Wednesday 6 February 2019

Jon Mott: “Tough Talk, Soft Recommendations”.

Or “The roaring mountain just gave birth to a mouse!”

By now, readers of this blog have heard heaps about the SA Murray-Darling Royal Commission. Now it’s time to hear about its bigger sister, the federal and formidably named Royal Commission into Misconduct in the Banking, Superannuation and Financial Services Industry, whose final report was tabled with great fanfare last Monday, days after its humbler South Australian counterpart.

That’s all the rage among the cognoscenti.

For about a year inhabitants of this Great Southern Land have nightly witnessed dramatic exchanges between counsels assisting the Royal Commission and financial big wigs; we’ve all learned of heart-breaking victims of financial wrongdoing. The drama only reached a climax in the act of delivery of the report, when Royal Commissioner Kenneth Hayne refused to shake the very visible hand of Federal Treasurer Josh Frydenberg (who just a few days earlier had praised the invisible hand of capitalism).

So, as I like to ask in circumstances like this, what happened? What was done?


The title, borrowed from banking analyst Jon Mott (UBS), seems to be the consensus appraisal of that report’s content and recommendations and answers that question. Now, depending on one’s perspective, that may not have been as bad as it sounds. Say, Mott may have been sorely disappointed, but upon hearing the news financial speculators didn’t seem to share his feelings:

           Share Price
Bank     Variation (%)
Westpac            7.4
ANZ                6.5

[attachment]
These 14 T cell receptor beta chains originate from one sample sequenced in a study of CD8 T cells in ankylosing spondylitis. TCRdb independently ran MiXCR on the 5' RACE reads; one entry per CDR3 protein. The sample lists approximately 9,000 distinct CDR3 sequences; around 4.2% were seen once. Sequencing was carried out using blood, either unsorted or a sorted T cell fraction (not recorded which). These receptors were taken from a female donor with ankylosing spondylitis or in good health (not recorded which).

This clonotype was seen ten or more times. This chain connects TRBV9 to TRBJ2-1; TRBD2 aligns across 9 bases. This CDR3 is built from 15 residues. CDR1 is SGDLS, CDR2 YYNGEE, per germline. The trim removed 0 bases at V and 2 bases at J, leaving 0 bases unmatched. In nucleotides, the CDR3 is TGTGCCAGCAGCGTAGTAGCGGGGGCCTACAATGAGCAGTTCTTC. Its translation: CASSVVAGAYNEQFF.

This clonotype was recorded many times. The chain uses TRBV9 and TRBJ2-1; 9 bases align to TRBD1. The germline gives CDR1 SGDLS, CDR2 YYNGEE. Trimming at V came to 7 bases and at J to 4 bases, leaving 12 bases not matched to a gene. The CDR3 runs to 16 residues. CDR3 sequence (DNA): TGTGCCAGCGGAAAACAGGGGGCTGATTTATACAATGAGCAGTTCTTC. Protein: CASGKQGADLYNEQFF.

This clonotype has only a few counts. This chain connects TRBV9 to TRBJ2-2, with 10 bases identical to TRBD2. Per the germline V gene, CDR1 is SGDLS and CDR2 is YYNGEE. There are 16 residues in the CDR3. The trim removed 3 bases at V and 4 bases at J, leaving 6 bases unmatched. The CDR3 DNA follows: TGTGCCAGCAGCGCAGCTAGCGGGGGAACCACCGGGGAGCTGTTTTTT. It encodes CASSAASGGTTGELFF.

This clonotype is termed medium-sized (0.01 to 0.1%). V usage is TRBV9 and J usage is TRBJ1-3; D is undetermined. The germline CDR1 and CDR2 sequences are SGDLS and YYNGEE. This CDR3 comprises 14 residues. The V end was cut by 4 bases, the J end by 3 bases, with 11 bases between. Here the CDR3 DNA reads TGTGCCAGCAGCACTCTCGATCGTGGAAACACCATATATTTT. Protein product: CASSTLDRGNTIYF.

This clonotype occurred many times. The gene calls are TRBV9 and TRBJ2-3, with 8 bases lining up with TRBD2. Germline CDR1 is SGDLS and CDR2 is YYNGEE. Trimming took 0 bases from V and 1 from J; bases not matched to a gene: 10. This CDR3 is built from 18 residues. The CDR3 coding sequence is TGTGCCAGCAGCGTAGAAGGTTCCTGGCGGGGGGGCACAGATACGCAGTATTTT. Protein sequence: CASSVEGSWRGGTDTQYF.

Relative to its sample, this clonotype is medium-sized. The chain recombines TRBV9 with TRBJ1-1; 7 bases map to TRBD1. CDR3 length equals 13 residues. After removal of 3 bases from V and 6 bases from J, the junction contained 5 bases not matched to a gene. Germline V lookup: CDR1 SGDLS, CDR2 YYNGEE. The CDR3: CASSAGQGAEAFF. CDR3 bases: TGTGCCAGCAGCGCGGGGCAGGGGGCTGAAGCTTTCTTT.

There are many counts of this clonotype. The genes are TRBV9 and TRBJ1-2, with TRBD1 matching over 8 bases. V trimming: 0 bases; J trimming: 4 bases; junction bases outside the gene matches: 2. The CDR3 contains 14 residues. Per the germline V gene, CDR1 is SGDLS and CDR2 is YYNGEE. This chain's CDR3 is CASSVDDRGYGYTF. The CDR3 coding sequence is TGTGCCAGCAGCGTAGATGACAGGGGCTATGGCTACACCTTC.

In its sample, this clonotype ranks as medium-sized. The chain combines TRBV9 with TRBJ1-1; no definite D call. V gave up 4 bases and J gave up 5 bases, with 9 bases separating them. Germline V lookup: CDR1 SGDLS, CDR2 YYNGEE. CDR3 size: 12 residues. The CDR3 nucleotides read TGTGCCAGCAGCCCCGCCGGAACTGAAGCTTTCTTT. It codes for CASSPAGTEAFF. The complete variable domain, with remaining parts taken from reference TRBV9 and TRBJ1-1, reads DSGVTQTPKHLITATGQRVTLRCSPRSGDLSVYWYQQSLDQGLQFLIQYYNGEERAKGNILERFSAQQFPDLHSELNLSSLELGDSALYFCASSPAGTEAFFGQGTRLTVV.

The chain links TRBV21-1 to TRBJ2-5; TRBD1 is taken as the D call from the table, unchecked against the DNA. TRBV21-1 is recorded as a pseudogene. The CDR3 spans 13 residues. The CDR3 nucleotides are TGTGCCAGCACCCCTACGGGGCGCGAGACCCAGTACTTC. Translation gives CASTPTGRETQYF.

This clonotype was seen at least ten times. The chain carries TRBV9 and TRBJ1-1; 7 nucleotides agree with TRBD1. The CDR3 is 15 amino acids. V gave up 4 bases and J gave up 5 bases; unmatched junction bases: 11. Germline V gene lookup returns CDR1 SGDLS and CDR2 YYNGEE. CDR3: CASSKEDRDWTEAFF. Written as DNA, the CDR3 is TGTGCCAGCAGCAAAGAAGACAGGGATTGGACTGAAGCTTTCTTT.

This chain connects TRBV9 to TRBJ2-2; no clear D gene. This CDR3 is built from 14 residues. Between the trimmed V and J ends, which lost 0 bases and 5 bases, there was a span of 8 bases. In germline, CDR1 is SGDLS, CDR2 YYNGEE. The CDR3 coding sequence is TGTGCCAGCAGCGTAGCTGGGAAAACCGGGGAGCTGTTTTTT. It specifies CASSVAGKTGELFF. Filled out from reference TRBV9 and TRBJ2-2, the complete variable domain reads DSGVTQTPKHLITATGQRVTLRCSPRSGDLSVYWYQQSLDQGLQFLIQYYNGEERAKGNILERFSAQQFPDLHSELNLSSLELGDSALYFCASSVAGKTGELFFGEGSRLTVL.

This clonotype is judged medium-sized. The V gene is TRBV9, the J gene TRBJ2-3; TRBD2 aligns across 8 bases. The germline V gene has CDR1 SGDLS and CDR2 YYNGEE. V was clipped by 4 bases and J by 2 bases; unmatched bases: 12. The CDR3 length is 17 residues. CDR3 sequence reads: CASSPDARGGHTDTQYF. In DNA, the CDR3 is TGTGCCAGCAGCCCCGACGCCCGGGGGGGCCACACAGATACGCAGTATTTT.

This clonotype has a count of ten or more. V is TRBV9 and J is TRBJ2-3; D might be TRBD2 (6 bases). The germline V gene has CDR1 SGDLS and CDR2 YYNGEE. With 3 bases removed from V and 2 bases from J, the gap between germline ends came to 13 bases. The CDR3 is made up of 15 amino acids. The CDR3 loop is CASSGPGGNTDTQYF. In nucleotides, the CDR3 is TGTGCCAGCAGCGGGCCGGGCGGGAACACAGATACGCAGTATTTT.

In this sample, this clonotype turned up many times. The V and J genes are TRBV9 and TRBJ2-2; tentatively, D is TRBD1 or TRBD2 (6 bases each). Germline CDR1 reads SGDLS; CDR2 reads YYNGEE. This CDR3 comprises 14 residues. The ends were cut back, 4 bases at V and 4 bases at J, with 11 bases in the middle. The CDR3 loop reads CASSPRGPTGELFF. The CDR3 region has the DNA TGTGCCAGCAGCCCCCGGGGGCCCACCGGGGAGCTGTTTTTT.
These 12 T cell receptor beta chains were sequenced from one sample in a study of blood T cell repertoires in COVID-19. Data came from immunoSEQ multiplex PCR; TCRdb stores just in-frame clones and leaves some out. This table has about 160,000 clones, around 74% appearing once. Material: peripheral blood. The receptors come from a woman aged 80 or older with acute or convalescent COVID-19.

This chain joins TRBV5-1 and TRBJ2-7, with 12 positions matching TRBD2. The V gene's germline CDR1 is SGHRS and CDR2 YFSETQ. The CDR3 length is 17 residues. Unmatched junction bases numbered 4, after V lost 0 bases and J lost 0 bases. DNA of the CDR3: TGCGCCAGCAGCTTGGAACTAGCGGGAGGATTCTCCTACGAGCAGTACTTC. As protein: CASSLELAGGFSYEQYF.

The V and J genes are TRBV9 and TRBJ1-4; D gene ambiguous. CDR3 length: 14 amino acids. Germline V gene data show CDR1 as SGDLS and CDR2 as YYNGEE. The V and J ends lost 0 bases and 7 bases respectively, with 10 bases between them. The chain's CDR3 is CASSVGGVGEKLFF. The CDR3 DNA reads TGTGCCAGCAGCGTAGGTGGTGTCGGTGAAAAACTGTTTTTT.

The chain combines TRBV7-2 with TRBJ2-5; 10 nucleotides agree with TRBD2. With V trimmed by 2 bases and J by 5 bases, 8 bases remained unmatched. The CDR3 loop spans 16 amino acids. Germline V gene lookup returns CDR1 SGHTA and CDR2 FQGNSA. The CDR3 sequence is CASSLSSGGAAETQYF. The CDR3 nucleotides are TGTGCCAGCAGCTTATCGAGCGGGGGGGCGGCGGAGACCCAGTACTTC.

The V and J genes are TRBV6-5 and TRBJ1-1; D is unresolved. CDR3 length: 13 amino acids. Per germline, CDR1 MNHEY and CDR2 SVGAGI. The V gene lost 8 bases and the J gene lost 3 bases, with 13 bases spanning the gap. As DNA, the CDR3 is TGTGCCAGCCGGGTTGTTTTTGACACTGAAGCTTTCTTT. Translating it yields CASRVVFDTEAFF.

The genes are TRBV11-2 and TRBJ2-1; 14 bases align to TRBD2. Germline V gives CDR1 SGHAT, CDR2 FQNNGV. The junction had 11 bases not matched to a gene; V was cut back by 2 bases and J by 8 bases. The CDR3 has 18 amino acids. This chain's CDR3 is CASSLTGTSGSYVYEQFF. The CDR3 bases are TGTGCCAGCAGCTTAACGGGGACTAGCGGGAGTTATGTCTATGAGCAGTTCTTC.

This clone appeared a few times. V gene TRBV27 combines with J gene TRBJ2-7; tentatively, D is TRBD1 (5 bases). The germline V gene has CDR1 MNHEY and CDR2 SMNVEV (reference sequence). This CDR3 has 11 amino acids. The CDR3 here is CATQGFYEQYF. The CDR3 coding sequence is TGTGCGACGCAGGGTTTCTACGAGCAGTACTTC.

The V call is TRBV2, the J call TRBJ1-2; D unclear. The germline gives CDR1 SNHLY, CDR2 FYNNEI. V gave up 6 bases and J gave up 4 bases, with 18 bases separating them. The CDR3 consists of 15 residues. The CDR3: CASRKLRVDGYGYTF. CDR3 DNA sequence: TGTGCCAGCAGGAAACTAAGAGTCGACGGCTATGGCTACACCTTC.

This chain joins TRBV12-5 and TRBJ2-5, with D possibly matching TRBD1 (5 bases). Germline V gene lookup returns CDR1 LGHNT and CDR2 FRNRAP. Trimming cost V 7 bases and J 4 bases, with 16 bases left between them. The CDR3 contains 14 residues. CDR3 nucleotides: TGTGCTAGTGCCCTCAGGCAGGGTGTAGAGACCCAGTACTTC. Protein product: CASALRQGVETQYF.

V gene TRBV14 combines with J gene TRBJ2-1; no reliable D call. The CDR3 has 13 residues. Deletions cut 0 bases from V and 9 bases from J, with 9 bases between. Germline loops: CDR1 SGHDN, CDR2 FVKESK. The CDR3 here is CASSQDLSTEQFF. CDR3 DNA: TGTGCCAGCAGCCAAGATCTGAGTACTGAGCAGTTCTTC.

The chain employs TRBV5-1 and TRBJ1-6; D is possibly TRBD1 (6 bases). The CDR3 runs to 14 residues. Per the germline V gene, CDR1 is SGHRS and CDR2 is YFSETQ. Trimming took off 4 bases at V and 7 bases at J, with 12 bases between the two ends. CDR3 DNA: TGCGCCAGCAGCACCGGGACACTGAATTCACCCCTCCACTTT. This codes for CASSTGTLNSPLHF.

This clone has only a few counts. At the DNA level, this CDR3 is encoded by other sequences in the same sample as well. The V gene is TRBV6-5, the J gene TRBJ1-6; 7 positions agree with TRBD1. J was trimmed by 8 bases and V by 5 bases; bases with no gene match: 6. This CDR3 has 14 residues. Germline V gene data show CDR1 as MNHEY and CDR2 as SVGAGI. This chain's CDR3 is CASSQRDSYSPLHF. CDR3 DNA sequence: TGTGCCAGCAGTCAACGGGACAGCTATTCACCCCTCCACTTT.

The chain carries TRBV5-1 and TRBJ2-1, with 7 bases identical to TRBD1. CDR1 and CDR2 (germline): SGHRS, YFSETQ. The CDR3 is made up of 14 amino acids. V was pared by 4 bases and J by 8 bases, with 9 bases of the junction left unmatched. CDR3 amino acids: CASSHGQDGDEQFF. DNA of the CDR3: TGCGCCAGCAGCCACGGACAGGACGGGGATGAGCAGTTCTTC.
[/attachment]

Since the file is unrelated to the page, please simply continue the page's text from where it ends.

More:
CBA                4.7
NAB                3.9

Not bad, uh?

If one believes the ABC News’ Michael Janda, those in the know had feared that the report would have recommended banning “vertical integration” in the financial sector (where financial advisors most unexpectedly recommend their clients the financial “products” the financial advisors’ employers sell and for whose sales said advisors are paid handsome commissions).

Nada. Zilch. That’s what was done. Thus, the market’s relief.


I know it’s bad form, but I’ll say it just the same: I told you so. From the start that Scott Turnbull/Malcolm Morrison Royal Commission sounded like panem and circenses (more of the latter, less of the former): it was the 4 Big Banks themselves who gave Do-Nothing Malcolm his marching orders, for Christ’s sake! Remember that? They authorised the Royal Commission.

Recently, the ACTU’s Sally McManus just provided further proof of that.


And the thing is that after stubbornly refusing to authorise a royal commission on banking at least 26 times (yes, that’s correct: twenty six times) now Scott Morrison wants to claim credit for a royal commission he didn’t want and made sure will achieve little or nothing.


What on earth happened to the once lovable Ken Henry?
C’mon Dave. Naivete is heart-warming in a 5 year old kid who believes in Father Christmas. Aren’t you a bit too old for that?


See what I mean when I say that capitalism may still kill us all, but at least we have plenty entertainment?

Hayne’s failure to tackle bank structure means that in a decade or so another treasurer will have to call another royal commission
By Andrew Linden and Warren Staples. February 5, 2019 6.24am AEDT

No comments:

Post a Comment